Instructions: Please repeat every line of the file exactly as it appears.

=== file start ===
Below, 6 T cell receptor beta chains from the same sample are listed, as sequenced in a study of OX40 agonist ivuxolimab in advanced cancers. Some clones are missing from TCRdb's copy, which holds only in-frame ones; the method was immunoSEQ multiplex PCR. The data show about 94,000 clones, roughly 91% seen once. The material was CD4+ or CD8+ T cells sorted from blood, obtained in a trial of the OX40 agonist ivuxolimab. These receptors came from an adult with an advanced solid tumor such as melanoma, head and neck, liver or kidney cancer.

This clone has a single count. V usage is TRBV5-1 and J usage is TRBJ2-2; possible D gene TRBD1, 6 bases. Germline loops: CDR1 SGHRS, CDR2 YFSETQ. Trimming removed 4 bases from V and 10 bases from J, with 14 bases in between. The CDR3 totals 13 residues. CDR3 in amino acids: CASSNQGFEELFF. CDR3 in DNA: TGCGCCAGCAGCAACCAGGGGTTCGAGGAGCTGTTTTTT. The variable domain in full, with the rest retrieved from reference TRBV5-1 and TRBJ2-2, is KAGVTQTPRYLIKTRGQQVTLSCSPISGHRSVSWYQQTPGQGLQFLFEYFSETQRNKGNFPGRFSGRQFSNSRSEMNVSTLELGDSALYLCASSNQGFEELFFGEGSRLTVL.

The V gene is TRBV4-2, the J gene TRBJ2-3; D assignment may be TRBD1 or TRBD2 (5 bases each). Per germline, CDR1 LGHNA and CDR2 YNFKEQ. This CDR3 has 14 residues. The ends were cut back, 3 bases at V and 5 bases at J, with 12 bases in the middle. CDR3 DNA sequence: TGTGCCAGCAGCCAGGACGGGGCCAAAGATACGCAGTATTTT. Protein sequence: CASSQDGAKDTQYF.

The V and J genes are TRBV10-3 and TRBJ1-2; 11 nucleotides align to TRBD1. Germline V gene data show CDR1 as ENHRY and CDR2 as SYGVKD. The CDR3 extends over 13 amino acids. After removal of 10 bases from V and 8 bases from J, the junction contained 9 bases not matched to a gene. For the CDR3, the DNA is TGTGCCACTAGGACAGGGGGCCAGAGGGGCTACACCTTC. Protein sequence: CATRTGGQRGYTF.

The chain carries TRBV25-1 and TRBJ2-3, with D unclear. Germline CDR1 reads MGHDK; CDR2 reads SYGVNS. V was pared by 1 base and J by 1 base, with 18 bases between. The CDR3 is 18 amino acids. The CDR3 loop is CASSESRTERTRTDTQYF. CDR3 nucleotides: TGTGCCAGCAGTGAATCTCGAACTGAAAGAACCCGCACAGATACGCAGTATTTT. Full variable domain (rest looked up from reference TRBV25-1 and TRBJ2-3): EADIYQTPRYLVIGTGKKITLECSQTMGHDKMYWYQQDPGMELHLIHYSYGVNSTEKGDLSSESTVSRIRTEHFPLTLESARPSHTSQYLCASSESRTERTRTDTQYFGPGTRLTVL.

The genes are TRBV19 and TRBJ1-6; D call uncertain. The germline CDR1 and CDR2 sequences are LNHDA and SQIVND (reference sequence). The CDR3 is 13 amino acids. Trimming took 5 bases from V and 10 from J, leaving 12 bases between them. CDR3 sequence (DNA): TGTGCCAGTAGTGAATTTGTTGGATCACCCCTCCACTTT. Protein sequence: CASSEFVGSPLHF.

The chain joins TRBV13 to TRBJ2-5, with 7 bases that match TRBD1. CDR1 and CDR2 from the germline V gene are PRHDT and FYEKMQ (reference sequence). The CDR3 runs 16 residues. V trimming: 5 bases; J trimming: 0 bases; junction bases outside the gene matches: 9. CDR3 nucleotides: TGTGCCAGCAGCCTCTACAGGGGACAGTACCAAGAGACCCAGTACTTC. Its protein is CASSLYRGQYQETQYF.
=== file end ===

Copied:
Below, 6 T cell receptor beta chains from the same sample are listed, as sequenced in a study of OX40 agonist ivuxolimab in advanced cancers. Some clones are missing from TCRdb's copy, which holds only in-frame ones; the method was immunoSEQ multiplex PCR. The data show about 94,000 clones, roughly 91% seen once. The material was CD4+ or CD8+ T cells sorted from blood, obtained in a trial of the OX40 agonist ivuxolimab. These receptors came from an adult with an advanced solid tumor such as melanoma, head and neck, liver or kidney cancer.

This clone has a single count. V usage is TRBV5-1 and J usage is TRBJ2-2; possible D gene TRBD1, 6 bases. Germline loops: CDR1 SGHRS, CDR2 YFSETQ. Trimming removed 4 bases from V and 10 bases from J, with 14 bases in between. The CDR3 totals 13 residues. CDR3 in amino acids: CASSNQGFEELFF. CDR3 in DNA: TGCGCCAGCAGCAACCAGGGGTTCGAGGAGCTGTTTTTT. The variable domain in full, with the rest retrieved from reference TRBV5-1 and TRBJ2-2, is KAGVTQTPRYLIKTRGQQVTLSCSPISGHRSVSWYQQTPGQGLQFLFEYFSETQRNKGNFPGRFSGRQFSNSRSEMNVSTLELGDSALYLCASSNQGFEELFFGEGSRLTVL.

The V gene is TRBV4-2, the J gene TRBJ2-3; D assignment may be TRBD1 or TRBD2 (5 bases each). Per germline, CDR1 LGHNA and CDR2 YNFKEQ. This CDR3 has 14 residues. The ends were cut back, 3 bases at V and 5 bases at J, with 12 bases in the middle. CDR3 DNA sequence: TGTGCCAGCAGCCAGGACGGGGCCAAAGATACGCAGTATTTT. Protein sequence: CASSQDGAKDTQYF.

The V and J genes are TRBV10-3 and TRBJ1-2; 11 nucleotides align to TRBD1. Germline V gene data show CDR1 as ENHRY and CDR2 as SYGVKD. The CDR3 extends over 13 amino acids. After removal of 10 bases from V and 8 bases from J, the junction contained 9 bases not matched to a gene. For the CDR3, the DNA is TGTGCCACTAGGACAGGGGGCCAGAGGGGCTACACCTTC. Protein sequence: CATRTGGQRGYTF.

The chain carries TRBV25-1 and TRBJ2-3, with D unclear. Germline CDR1 reads MGHDK; CDR2 reads SYGVNS. V was pared by 1 base and J by 1 base, with 18 bases between. The CDR3 is 18 amino acids. The CDR3 loop is CASSESRTERTRTDTQYF. CDR3 nucleotides: TGTGCCAGCAGTGAATCTCGAACTGAAAGAACCCGCACAGATACGCAGTATTTT. Full variable domain (rest looked up from reference TRBV25-1 and TRBJ2-3): EADIYQTPRYLVIGTGKKITLECSQTMGHDKMYWYQQDPGMELHLIHYSYGVNSTEKGDLSSESTVSRIRTEHFPLTLESARPSHTSQYLCASSESRTERTRTDTQYFGPGTRLTVL.

The genes are TRBV19 and TRBJ1-6; D call uncertain. The germline CDR1 and CDR2 sequences are LNHDA and SQIVND (reference sequence). The CDR3 is 13 amino acids. Trimming took 5 bases from V and 10 from J, leaving 12 bases between them. CDR3 sequence (DNA): TGTGCCAGTAGTGAATTTGTTGGATCACCCCTCCACTTT. Protein sequence: CASSEFVGSPLHF.

The chain joins TRBV13 to TRBJ2-5, with 7 bases that match TRBD1. CDR1 and CDR2 from the germline V gene are PRHDT and FYEKMQ (reference sequence). The CDR3 runs 16 residues. V trimming: 5 bases; J trimming: 0 bases; junction bases outside the gene matches: 9. CDR3 nucleotides: TGTGCCAGCAGCCTCTACAGGGGACAGTACCAAGAGACCCAGTACTTC. Its protein is CASSLYRGQYQETQYF.